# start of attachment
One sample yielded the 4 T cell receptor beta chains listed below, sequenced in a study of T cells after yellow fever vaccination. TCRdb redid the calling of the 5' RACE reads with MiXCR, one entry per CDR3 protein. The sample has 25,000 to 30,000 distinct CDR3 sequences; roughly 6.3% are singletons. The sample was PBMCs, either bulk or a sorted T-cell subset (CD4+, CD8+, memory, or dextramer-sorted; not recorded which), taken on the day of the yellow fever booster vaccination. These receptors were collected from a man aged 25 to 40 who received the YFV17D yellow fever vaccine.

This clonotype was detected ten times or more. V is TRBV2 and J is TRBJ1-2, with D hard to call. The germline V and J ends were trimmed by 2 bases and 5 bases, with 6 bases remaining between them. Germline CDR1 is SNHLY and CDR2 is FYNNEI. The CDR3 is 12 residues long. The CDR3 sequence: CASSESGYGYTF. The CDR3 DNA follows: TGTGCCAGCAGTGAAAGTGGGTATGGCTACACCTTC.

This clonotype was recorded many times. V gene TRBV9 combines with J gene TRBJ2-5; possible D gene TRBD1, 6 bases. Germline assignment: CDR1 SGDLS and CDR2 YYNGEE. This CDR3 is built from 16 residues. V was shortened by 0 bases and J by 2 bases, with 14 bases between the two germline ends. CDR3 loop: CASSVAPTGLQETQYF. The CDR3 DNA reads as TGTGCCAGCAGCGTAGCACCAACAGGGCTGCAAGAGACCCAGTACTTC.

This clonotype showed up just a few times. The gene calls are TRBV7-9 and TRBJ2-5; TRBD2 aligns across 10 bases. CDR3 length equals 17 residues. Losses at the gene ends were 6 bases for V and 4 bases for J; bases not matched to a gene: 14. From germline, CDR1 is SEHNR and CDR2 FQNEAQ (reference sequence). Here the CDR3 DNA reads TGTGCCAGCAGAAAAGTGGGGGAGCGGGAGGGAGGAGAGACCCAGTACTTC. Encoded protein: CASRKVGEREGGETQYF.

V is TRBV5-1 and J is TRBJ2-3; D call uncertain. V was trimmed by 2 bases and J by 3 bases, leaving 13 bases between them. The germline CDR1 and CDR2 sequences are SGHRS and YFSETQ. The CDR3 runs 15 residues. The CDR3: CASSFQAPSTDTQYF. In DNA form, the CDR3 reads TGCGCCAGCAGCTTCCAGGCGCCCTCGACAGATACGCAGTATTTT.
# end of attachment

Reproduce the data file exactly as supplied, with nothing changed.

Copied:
One sample yielded the 4 T cell receptor beta chains listed below, sequenced in a study of T cells after yellow fever vaccination. TCRdb redid the calling of the 5' RACE reads with MiXCR, one entry per CDR3 protein. The sample has 25,000 to 30,000 distinct CDR3 sequences; roughly 6.3% are singletons. The sample was PBMCs, either bulk or a sorted T-cell subset (CD4+, CD8+, memory, or dextramer-sorted; not recorded which), taken on the day of the yellow fever booster vaccination. These receptors were collected from a man aged 25 to 40 who received the YFV17D yellow fever vaccine.

This clonotype was detected ten times or more. V is TRBV2 and J is TRBJ1-2, with D hard to call. The germline V and J ends were trimmed by 2 bases and 5 bases, with 6 bases remaining between them. Germline CDR1 is SNHLY and CDR2 is FYNNEI. The CDR3 is 12 residues long. The CDR3 sequence: CASSESGYGYTF. The CDR3 DNA follows: TGTGCCAGCAGTGAAAGTGGGTATGGCTACACCTTC.

This clonotype was recorded many times. V gene TRBV9 combines with J gene TRBJ2-5; possible D gene TRBD1, 6 bases. Germline assignment: CDR1 SGDLS and CDR2 YYNGEE. This CDR3 is built from 16 residues. V was shortened by 0 bases and J by 2 bases, with 14 bases between the two germline ends. CDR3 loop: CASSVAPTGLQETQYF. The CDR3 DNA reads as TGTGCCAGCAGCGTAGCACCAACAGGGCTGCAAGAGACCCAGTACTTC.

This clonotype showed up just a few times. The gene calls are TRBV7-9 and TRBJ2-5; TRBD2 aligns across 10 bases. CDR3 length equals 17 residues. Losses at the gene ends were 6 bases for V and 4 bases for J; bases not matched to a gene: 14. From germline, CDR1 is SEHNR and CDR2 FQNEAQ (reference sequence). Here the CDR3 DNA reads TGTGCCAGCAGAAAAGTGGGGGAGCGGGAGGGAGGAGAGACCCAGTACTTC. Encoded protein: CASRKVGEREGGETQYF.

V is TRBV5-1 and J is TRBJ2-3; D call uncertain. V was trimmed by 2 bases and J by 3 bases, leaving 13 bases between them. The germline CDR1 and CDR2 sequences are SGHRS and YFSETQ. The CDR3 runs 15 residues. The CDR3: CASSFQAPSTDTQYF. In DNA form, the CDR3 reads TGCGCCAGCAGCTTCCAGGCGCCCTCGACAGATACGCAGTATTTT.